If you're using an Android phone, chances are that whenever you want to install an app, you open Google Play Store by default. However, if happen to own a Samsung smartphone, the company also gives you another option as it ships its own app store, which goes by the name of Samsung Galaxy Store, on its phone. It has some apps that are 'Made for Samsung' and some apps that are not available on the Google Play Store, such as Epic Games launcher. However, it seems that it isn't safe to download apps from Samsung's app store as a report from AndroidPolice claims that some apps on the Galaxy Store are infected with malware.
According to the report, Samsung has a movie piracy app on its app store called Showbox. When installing this app, or other apps based on this app, Google's built-in Play Protect on Android triggers a warning saying "This app may be harmful". The publication ran a virus-test on 'Virustotal' which reveals that these apps trigger about a dozen low-grade alerts which range from "riskware" to "adware". The report also reveals that these apps access resources that you generally don't expect a movie or a TV show app to access, such as contacts, call logs, and the telephone.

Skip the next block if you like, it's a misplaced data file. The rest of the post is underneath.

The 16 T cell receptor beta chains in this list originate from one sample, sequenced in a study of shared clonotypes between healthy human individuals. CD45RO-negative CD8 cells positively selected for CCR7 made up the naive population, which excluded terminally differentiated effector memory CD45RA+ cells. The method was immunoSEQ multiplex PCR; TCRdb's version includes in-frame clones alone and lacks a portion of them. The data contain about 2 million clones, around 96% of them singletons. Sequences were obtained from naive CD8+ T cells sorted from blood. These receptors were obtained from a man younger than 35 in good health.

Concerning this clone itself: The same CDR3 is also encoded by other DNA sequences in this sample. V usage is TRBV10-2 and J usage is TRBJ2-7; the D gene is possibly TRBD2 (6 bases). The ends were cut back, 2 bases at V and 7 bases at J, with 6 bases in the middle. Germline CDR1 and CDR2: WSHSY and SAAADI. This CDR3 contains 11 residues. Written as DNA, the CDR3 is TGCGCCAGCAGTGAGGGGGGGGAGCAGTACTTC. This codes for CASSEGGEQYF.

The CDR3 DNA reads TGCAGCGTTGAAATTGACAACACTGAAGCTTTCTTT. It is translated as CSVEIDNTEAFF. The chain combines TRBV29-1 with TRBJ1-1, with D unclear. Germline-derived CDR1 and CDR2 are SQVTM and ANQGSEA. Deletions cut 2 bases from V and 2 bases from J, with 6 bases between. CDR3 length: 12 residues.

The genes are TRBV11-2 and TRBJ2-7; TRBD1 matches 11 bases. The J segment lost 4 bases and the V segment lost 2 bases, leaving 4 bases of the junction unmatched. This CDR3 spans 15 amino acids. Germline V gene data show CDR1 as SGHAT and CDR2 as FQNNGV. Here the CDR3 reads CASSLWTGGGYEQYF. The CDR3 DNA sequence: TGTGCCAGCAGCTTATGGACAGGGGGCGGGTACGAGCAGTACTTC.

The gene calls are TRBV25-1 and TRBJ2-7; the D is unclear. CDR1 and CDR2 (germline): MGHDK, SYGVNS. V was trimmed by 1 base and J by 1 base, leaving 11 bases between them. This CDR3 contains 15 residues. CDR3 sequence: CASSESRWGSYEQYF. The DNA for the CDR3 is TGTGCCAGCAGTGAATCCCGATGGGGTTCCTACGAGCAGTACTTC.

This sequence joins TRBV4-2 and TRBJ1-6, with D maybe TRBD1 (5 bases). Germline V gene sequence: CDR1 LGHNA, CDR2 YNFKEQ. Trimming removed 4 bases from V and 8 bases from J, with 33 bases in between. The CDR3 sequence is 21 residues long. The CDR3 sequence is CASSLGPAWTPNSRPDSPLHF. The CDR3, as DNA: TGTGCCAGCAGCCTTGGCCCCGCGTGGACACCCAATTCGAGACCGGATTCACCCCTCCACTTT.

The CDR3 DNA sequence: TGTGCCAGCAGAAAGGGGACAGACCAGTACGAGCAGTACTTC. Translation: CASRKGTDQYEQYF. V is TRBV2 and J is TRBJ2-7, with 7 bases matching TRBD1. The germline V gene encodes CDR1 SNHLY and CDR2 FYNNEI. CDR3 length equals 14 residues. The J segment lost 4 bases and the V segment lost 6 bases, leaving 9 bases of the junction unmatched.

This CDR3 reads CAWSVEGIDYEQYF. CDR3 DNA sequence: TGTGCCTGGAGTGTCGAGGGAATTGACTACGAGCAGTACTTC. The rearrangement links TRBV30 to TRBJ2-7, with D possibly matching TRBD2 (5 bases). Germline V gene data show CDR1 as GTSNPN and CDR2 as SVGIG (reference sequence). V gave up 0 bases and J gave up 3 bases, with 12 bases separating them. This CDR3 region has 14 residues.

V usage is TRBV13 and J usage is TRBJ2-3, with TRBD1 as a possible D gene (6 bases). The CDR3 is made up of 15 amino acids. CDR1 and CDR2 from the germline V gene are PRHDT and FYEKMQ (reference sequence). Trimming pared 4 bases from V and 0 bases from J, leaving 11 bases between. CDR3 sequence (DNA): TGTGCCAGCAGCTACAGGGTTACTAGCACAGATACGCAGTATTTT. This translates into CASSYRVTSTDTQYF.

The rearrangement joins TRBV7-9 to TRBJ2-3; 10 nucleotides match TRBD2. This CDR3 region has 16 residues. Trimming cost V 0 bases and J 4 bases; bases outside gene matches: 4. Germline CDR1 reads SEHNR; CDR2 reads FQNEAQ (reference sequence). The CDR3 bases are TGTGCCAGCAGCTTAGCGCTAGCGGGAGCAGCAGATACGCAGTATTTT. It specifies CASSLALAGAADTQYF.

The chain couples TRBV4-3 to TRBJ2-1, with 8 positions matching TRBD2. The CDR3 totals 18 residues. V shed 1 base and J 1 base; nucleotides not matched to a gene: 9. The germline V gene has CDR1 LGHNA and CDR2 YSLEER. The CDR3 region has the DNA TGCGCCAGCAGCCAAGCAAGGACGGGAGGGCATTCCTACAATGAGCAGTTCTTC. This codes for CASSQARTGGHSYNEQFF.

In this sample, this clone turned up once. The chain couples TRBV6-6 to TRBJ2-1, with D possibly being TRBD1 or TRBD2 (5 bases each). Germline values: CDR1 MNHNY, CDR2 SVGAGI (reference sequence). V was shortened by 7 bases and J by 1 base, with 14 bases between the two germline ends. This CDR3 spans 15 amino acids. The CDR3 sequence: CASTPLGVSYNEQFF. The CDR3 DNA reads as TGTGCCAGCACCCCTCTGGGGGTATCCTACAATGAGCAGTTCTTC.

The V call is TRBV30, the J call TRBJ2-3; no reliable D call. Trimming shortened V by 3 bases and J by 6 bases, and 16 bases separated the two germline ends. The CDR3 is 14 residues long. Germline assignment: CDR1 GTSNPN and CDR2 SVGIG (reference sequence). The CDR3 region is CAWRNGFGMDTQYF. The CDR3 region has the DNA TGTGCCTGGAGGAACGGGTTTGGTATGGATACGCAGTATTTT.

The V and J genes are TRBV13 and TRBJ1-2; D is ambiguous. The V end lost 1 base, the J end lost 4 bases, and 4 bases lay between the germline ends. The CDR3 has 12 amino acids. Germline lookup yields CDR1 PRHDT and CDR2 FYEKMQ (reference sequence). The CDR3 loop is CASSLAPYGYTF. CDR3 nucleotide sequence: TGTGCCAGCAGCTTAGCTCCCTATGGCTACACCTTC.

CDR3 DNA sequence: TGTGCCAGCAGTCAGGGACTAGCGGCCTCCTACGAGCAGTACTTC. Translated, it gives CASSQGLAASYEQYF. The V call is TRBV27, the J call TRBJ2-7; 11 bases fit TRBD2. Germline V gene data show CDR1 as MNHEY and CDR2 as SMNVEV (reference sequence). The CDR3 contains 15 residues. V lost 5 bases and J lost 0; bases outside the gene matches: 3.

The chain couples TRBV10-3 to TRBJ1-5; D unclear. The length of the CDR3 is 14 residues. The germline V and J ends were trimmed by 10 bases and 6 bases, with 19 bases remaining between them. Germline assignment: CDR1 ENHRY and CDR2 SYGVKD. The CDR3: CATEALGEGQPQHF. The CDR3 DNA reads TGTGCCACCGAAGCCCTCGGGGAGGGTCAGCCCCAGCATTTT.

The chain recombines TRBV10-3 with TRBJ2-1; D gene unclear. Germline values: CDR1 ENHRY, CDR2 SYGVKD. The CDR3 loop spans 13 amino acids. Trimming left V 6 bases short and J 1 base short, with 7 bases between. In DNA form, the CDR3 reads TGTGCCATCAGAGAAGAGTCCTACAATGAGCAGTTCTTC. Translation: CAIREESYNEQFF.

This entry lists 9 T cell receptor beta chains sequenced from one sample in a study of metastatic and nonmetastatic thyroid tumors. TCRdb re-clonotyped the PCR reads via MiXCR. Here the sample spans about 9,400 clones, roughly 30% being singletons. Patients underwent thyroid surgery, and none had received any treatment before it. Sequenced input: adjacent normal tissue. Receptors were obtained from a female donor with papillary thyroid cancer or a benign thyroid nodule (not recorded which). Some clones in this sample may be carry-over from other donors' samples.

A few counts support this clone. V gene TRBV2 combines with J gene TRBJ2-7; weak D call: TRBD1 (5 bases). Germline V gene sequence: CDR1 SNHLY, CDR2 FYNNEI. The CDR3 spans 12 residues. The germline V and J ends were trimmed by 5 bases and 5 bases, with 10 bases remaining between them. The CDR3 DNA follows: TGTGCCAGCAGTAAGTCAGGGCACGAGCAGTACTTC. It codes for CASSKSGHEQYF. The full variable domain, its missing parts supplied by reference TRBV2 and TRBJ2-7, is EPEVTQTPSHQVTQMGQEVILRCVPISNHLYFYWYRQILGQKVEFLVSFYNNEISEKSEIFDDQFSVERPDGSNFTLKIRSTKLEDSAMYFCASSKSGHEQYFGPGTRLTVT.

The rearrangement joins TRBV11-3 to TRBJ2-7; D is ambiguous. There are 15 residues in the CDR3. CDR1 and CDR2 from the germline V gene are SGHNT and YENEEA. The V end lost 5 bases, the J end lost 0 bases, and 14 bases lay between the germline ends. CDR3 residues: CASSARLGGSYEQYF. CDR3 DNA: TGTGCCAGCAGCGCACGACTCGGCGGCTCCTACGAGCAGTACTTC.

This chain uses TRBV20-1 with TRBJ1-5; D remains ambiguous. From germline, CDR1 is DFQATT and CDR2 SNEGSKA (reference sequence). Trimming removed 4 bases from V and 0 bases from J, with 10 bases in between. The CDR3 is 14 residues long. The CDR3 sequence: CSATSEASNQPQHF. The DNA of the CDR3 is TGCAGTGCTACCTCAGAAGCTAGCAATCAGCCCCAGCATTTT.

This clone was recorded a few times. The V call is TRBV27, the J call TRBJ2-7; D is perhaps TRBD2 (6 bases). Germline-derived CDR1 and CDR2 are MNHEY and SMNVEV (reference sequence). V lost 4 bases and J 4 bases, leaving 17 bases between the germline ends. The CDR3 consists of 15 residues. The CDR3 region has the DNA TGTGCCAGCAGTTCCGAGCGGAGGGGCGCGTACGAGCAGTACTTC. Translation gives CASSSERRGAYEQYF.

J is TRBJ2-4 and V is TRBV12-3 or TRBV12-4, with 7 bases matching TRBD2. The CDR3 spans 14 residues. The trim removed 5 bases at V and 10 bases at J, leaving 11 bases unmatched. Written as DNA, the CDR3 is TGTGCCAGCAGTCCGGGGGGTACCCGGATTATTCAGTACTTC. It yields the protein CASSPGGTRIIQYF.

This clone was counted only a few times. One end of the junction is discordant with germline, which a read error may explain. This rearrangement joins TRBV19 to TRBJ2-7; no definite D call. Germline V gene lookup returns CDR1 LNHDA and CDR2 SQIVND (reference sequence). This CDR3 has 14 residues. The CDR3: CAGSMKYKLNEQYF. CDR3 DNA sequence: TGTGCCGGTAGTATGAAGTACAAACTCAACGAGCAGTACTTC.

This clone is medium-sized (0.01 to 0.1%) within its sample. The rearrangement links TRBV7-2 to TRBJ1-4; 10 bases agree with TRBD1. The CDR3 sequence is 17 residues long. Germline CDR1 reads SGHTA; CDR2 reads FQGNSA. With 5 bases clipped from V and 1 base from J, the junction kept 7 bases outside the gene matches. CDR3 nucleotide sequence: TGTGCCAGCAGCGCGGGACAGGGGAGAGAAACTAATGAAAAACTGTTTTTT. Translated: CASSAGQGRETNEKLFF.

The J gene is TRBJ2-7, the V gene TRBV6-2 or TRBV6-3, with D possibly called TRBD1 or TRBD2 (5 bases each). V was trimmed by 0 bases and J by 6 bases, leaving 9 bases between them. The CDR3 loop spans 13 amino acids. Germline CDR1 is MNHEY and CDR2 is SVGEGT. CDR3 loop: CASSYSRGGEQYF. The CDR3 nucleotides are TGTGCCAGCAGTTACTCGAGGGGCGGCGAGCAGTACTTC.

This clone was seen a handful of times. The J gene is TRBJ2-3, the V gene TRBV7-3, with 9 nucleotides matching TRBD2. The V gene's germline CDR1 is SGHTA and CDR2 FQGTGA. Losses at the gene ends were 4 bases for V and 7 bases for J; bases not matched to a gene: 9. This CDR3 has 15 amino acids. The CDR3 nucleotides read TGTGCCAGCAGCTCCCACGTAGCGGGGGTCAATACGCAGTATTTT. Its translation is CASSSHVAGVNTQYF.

The publication reached out to Android security analyst linuxct to know more about the issues that were reported by Play Protect. The analyst revealed that many of these malware-infected apps contain ad tech (advertisement technology) that was capable of executing code dynamically. What this basically means is that the ads displayed in these apps are able to execute "other code" which "could" include malware. *"So at any moment [these ads] may become a trojan/malware, hence it's unsafe and thus why so many vendors flagged it in VT/Play Protect," he added.
"Linuxct added that there are very few legitimate use cases for this functionality [ads that are capable of executing other code], and it could be weaponized easily."
Even though a Reddit thread claims that Showbox is not working anymore, the app is still published on the Galaxy app store. And not only Samsung is hosting apps on its Galaxy app store which could contain viruses and malware, but the company is also allowing the developers to upload clones of these movie-piracy apps. Google doesn't allow apps like Showbox to be hosted on the Play Store.
Samsung still hasn't given an official statement regarding this issue. But since these apps are triggering malware warnings, we would recommend you to not to install them on your Samsung Galaxy device. Have you spotted any app with such issues on the Galaxy Store? Let us know in the comments section below!